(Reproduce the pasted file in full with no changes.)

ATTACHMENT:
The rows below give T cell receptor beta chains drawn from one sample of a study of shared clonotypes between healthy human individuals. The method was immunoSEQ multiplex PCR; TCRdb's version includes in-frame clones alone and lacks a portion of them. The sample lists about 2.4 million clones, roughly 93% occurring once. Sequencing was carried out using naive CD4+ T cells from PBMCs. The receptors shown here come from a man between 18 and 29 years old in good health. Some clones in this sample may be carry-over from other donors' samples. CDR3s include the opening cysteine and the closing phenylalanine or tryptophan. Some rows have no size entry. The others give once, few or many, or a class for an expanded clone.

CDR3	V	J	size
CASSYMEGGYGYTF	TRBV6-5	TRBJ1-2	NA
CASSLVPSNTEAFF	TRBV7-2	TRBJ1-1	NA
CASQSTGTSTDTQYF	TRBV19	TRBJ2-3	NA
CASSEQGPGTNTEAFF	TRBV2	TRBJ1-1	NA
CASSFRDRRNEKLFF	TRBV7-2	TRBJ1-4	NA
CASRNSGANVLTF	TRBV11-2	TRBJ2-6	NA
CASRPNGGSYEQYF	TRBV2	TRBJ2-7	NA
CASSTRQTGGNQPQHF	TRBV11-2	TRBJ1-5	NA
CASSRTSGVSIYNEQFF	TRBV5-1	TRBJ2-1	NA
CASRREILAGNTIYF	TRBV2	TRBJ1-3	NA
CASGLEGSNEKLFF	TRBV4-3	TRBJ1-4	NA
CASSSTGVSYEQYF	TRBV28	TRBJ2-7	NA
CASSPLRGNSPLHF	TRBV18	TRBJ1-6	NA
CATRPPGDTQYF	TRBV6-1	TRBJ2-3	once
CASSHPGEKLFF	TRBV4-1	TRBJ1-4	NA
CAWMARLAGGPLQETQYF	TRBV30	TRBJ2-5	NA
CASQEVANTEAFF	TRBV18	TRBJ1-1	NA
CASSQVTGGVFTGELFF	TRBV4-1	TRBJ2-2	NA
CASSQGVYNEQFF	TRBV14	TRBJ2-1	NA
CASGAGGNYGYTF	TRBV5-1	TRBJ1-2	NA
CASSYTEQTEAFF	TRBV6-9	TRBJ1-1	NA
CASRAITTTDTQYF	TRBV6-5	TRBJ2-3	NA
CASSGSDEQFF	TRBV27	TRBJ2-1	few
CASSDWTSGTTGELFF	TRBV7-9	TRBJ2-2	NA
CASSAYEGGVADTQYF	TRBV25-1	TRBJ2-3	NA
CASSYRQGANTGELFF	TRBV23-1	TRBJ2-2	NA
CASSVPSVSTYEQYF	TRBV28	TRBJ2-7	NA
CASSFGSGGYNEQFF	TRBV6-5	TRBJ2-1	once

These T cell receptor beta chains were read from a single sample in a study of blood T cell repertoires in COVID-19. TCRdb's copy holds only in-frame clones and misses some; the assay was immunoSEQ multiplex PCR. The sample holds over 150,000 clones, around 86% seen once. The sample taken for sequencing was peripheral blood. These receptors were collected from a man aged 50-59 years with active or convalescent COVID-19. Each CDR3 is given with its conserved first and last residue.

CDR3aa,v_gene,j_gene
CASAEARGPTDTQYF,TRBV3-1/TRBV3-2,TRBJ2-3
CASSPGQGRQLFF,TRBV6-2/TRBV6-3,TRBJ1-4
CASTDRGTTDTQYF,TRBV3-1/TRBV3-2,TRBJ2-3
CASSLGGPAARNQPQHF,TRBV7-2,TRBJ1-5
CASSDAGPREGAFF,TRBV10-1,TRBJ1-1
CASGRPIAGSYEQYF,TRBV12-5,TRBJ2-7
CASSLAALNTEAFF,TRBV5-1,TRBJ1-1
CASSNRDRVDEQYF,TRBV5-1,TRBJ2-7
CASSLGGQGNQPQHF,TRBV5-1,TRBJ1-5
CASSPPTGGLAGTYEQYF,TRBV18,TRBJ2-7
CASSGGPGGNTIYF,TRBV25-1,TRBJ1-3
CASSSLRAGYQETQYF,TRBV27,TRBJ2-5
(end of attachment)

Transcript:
The rows below give T cell receptor beta chains drawn from one sample of a study of shared clonotypes between healthy human individuals. The method was immunoSEQ multiplex PCR; TCRdb's version includes in-frame clones alone and lacks a portion of them. The sample lists about 2.4 million clones, roughly 93% occurring once. Sequencing was carried out using naive CD4+ T cells from PBMCs. The receptors shown here come from a man between 18 and 29 years old in good health. Some clones in this sample may be carry-over from other donors' samples. CDR3s include the opening cysteine and the closing phenylalanine or tryptophan. Some rows have no size entry. The others give once, few or many, or a class for an expanded clone.

CDR3	V	J	size
CASSYMEGGYGYTF	TRBV6-5	TRBJ1-2	NA
CASSLVPSNTEAFF	TRBV7-2	TRBJ1-1	NA
CASQSTGTSTDTQYF	TRBV19	TRBJ2-3	NA
CASSEQGPGTNTEAFF	TRBV2	TRBJ1-1	NA
CASSFRDRRNEKLFF	TRBV7-2	TRBJ1-4	NA
CASRNSGANVLTF	TRBV11-2	TRBJ2-6	NA
CASRPNGGSYEQYF	TRBV2	TRBJ2-7	NA
CASSTRQTGGNQPQHF	TRBV11-2	TRBJ1-5	NA
CASSRTSGVSIYNEQFF	TRBV5-1	TRBJ2-1	NA
CASRREILAGNTIYF	TRBV2	TRBJ1-3	NA
CASGLEGSNEKLFF	TRBV4-3	TRBJ1-4	NA
CASSSTGVSYEQYF	TRBV28	TRBJ2-7	NA
CASSPLRGNSPLHF	TRBV18	TRBJ1-6	NA
CATRPPGDTQYF	TRBV6-1	TRBJ2-3	once
CASSHPGEKLFF	TRBV4-1	TRBJ1-4	NA
CAWMARLAGGPLQETQYF	TRBV30	TRBJ2-5	NA
CASQEVANTEAFF	TRBV18	TRBJ1-1	NA
CASSQVTGGVFTGELFF	TRBV4-1	TRBJ2-2	NA
CASSQGVYNEQFF	TRBV14	TRBJ2-1	NA
CASGAGGNYGYTF	TRBV5-1	TRBJ1-2	NA
CASSYTEQTEAFF	TRBV6-9	TRBJ1-1	NA
CASRAITTTDTQYF	TRBV6-5	TRBJ2-3	NA
CASSGSDEQFF	TRBV27	TRBJ2-1	few
CASSDWTSGTTGELFF	TRBV7-9	TRBJ2-2	NA
CASSAYEGGVADTQYF	TRBV25-1	TRBJ2-3	NA
CASSYRQGANTGELFF	TRBV23-1	TRBJ2-2	NA
CASSVPSVSTYEQYF	TRBV28	TRBJ2-7	NA
CASSFGSGGYNEQFF	TRBV6-5	TRBJ2-1	once

These T cell receptor beta chains were read from a single sample in a study of blood T cell repertoires in COVID-19. TCRdb's copy holds only in-frame clones and misses some; the assay was immunoSEQ multiplex PCR. The sample holds over 150,000 clones, around 86% seen once. The sample taken for sequencing was peripheral blood. These receptors were collected from a man aged 50-59 years with active or convalescent COVID-19. Each CDR3 is given with its conserved first and last residue.

CDR3aa,v_gene,j_gene
CASAEARGPTDTQYF,TRBV3-1/TRBV3-2,TRBJ2-3
CASSPGQGRQLFF,TRBV6-2/TRBV6-3,TRBJ1-4
CASTDRGTTDTQYF,TRBV3-1/TRBV3-2,TRBJ2-3
CASSLGGPAARNQPQHF,TRBV7-2,TRBJ1-5
CASSDAGPREGAFF,TRBV10-1,TRBJ1-1
CASGRPIAGSYEQYF,TRBV12-5,TRBJ2-7
CASSLAALNTEAFF,TRBV5-1,TRBJ1-1
CASSNRDRVDEQYF,TRBV5-1,TRBJ2-7
CASSLGGQGNQPQHF,TRBV5-1,TRBJ1-5
CASSPPTGGLAGTYEQYF,TRBV18,TRBJ2-7
CASSGGPGGNTIYF,TRBV25-1,TRBJ1-3
CASSSLRAGYQETQYF,TRBV27,TRBJ2-5